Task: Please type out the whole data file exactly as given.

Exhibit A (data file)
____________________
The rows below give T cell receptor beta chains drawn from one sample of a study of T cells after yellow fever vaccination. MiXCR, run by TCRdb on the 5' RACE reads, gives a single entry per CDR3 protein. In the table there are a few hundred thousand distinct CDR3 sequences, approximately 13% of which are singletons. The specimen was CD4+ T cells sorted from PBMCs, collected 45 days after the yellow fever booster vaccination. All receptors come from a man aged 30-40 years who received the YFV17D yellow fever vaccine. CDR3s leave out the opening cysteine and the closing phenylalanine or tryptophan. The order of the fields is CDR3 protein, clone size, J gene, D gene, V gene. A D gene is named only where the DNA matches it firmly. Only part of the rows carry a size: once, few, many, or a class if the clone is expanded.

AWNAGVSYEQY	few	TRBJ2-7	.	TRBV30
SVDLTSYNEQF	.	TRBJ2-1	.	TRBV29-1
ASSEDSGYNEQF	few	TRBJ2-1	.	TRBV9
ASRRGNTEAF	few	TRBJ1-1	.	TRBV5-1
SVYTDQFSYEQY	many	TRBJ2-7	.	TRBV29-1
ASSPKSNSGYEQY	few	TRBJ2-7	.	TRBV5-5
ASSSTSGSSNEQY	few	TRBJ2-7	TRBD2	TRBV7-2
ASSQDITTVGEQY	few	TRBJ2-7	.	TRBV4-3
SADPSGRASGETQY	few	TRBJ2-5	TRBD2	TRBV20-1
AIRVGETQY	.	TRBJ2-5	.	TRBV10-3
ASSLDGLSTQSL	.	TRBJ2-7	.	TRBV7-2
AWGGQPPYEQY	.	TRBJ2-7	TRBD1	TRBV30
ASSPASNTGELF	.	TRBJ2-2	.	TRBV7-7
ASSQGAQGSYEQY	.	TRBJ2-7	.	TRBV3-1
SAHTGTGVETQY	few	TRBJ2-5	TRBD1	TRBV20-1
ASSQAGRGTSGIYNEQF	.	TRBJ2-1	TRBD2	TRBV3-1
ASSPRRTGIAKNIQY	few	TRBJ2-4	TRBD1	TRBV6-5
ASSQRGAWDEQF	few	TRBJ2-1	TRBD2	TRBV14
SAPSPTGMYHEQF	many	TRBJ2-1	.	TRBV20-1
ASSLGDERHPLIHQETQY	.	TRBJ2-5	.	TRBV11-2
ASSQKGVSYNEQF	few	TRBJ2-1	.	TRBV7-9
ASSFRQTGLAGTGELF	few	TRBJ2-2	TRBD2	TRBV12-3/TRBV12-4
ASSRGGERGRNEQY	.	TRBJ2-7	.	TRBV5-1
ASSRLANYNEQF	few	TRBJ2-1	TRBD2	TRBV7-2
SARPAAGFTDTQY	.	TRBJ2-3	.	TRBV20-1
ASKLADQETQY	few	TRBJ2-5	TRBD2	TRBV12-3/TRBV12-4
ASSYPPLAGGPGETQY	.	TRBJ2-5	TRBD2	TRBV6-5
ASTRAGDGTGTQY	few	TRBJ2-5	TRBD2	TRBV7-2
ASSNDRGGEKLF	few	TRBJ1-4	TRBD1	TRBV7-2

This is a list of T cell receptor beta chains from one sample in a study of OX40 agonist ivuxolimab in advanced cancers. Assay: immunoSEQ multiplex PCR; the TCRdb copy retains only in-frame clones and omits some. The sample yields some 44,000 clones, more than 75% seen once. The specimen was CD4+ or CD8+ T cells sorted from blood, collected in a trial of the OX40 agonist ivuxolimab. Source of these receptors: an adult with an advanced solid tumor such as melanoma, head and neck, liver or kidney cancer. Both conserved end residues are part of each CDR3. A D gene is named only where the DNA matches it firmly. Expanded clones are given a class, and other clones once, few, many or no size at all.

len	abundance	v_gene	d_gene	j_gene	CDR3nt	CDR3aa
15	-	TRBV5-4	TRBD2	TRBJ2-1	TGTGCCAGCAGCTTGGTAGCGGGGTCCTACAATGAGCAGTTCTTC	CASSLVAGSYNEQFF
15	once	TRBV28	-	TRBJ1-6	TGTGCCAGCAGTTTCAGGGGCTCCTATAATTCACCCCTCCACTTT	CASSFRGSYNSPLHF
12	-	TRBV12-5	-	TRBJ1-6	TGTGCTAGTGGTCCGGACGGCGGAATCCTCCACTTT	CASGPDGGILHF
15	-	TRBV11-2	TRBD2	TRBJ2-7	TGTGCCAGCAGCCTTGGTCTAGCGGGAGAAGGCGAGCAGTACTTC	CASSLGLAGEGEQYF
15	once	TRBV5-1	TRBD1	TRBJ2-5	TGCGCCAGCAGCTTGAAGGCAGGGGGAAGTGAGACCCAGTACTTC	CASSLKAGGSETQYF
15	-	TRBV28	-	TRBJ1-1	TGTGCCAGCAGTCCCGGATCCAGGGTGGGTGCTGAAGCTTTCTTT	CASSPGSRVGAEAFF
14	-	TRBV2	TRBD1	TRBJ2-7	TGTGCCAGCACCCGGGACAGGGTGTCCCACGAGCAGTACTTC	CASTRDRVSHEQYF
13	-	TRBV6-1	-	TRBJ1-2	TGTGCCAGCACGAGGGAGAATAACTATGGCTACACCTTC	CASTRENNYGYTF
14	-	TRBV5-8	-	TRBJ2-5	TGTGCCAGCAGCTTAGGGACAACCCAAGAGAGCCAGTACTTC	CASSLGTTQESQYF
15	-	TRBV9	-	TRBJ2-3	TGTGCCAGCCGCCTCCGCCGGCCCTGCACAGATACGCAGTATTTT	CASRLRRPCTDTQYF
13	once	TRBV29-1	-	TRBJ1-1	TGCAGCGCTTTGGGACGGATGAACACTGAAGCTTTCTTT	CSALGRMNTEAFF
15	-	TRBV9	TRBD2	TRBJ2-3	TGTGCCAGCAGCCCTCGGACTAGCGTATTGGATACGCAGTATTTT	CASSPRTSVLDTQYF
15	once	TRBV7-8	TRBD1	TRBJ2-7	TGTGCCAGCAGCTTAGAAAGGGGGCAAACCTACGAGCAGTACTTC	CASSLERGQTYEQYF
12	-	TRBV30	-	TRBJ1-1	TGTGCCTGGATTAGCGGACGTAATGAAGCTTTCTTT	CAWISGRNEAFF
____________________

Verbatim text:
The rows below give T cell receptor beta chains drawn from one sample of a study of T cells after yellow fever vaccination. MiXCR, run by TCRdb on the 5' RACE reads, gives a single entry per CDR3 protein. In the table there are a few hundred thousand distinct CDR3 sequences, approximately 13% of which are singletons. The specimen was CD4+ T cells sorted from PBMCs, collected 45 days after the yellow fever booster vaccination. All receptors come from a man aged 30-40 years who received the YFV17D yellow fever vaccine. CDR3s leave out the opening cysteine and the closing phenylalanine or tryptophan. The order of the fields is CDR3 protein, clone size, J gene, D gene, V gene. A D gene is named only where the DNA matches it firmly. Only part of the rows carry a size: once, few, many, or a class if the clone is expanded.

AWNAGVSYEQY	few	TRBJ2-7	.	TRBV30
SVDLTSYNEQF	.	TRBJ2-1	.	TRBV29-1
ASSEDSGYNEQF	few	TRBJ2-1	.	TRBV9
ASRRGNTEAF	few	TRBJ1-1	.	TRBV5-1
SVYTDQFSYEQY	many	TRBJ2-7	.	TRBV29-1
ASSPKSNSGYEQY	few	TRBJ2-7	.	TRBV5-5
ASSSTSGSSNEQY	few	TRBJ2-7	TRBD2	TRBV7-2
ASSQDITTVGEQY	few	TRBJ2-7	.	TRBV4-3
SADPSGRASGETQY	few	TRBJ2-5	TRBD2	TRBV20-1
AIRVGETQY	.	TRBJ2-5	.	TRBV10-3
ASSLDGLSTQSL	.	TRBJ2-7	.	TRBV7-2
AWGGQPPYEQY	.	TRBJ2-7	TRBD1	TRBV30
ASSPASNTGELF	.	TRBJ2-2	.	TRBV7-7
ASSQGAQGSYEQY	.	TRBJ2-7	.	TRBV3-1
SAHTGTGVETQY	few	TRBJ2-5	TRBD1	TRBV20-1
ASSQAGRGTSGIYNEQF	.	TRBJ2-1	TRBD2	TRBV3-1
ASSPRRTGIAKNIQY	few	TRBJ2-4	TRBD1	TRBV6-5
ASSQRGAWDEQF	few	TRBJ2-1	TRBD2	TRBV14
SAPSPTGMYHEQF	many	TRBJ2-1	.	TRBV20-1
ASSLGDERHPLIHQETQY	.	TRBJ2-5	.	TRBV11-2
ASSQKGVSYNEQF	few	TRBJ2-1	.	TRBV7-9
ASSFRQTGLAGTGELF	few	TRBJ2-2	TRBD2	TRBV12-3/TRBV12-4
ASSRGGERGRNEQY	.	TRBJ2-7	.	TRBV5-1
ASSRLANYNEQF	few	TRBJ2-1	TRBD2	TRBV7-2
SARPAAGFTDTQY	.	TRBJ2-3	.	TRBV20-1
ASKLADQETQY	few	TRBJ2-5	TRBD2	TRBV12-3/TRBV12-4
ASSYPPLAGGPGETQY	.	TRBJ2-5	TRBD2	TRBV6-5
ASTRAGDGTGTQY	few	TRBJ2-5	TRBD2	TRBV7-2
ASSNDRGGEKLF	few	TRBJ1-4	TRBD1	TRBV7-2

This is a list of T cell receptor beta chains from one sample in a study of OX40 agonist ivuxolimab in advanced cancers. Assay: immunoSEQ multiplex PCR; the TCRdb copy retains only in-frame clones and omits some. The sample yields some 44,000 clones, more than 75% seen once. The specimen was CD4+ or CD8+ T cells sorted from blood, collected in a trial of the OX40 agonist ivuxolimab. Source of these receptors: an adult with an advanced solid tumor such as melanoma, head and neck, liver or kidney cancer. Both conserved end residues are part of each CDR3. A D gene is named only where the DNA matches it firmly. Expanded clones are given a class, and other clones once, few, many or no size at all.

len	abundance	v_gene	d_gene	j_gene	CDR3nt	CDR3aa
15	-	TRBV5-4	TRBD2	TRBJ2-1	TGTGCCAGCAGCTTGGTAGCGGGGTCCTACAATGAGCAGTTCTTC	CASSLVAGSYNEQFF
15	once	TRBV28	-	TRBJ1-6	TGTGCCAGCAGTTTCAGGGGCTCCTATAATTCACCCCTCCACTTT	CASSFRGSYNSPLHF
12	-	TRBV12-5	-	TRBJ1-6	TGTGCTAGTGGTCCGGACGGCGGAATCCTCCACTTT	CASGPDGGILHF
15	-	TRBV11-2	TRBD2	TRBJ2-7	TGTGCCAGCAGCCTTGGTCTAGCGGGAGAAGGCGAGCAGTACTTC	CASSLGLAGEGEQYF
15	once	TRBV5-1	TRBD1	TRBJ2-5	TGCGCCAGCAGCTTGAAGGCAGGGGGAAGTGAGACCCAGTACTTC	CASSLKAGGSETQYF
15	-	TRBV28	-	TRBJ1-1	TGTGCCAGCAGTCCCGGATCCAGGGTGGGTGCTGAAGCTTTCTTT	CASSPGSRVGAEAFF
14	-	TRBV2	TRBD1	TRBJ2-7	TGTGCCAGCACCCGGGACAGGGTGTCCCACGAGCAGTACTTC	CASTRDRVSHEQYF
13	-	TRBV6-1	-	TRBJ1-2	TGTGCCAGCACGAGGGAGAATAACTATGGCTACACCTTC	CASTRENNYGYTF
14	-	TRBV5-8	-	TRBJ2-5	TGTGCCAGCAGCTTAGGGACAACCCAAGAGAGCCAGTACTTC	CASSLGTTQESQYF
15	-	TRBV9	-	TRBJ2-3	TGTGCCAGCCGCCTCCGCCGGCCCTGCACAGATACGCAGTATTTT	CASRLRRPCTDTQYF
13	once	TRBV29-1	-	TRBJ1-1	TGCAGCGCTTTGGGACGGATGAACACTGAAGCTTTCTTT	CSALGRMNTEAFF
15	-	TRBV9	TRBD2	TRBJ2-3	TGTGCCAGCAGCCCTCGGACTAGCGTATTGGATACGCAGTATTTT	CASSPRTSVLDTQYF
15	once	TRBV7-8	TRBD1	TRBJ2-7	TGTGCCAGCAGCTTAGAAAGGGGGCAAACCTACGAGCAGTACTTC	CASSLERGQTYEQYF
12	-	TRBV30	-	TRBJ1-1	TGTGCCTGGATTAGCGGACGTAATGAAGCTTTCTTT	CAWISGRNEAFF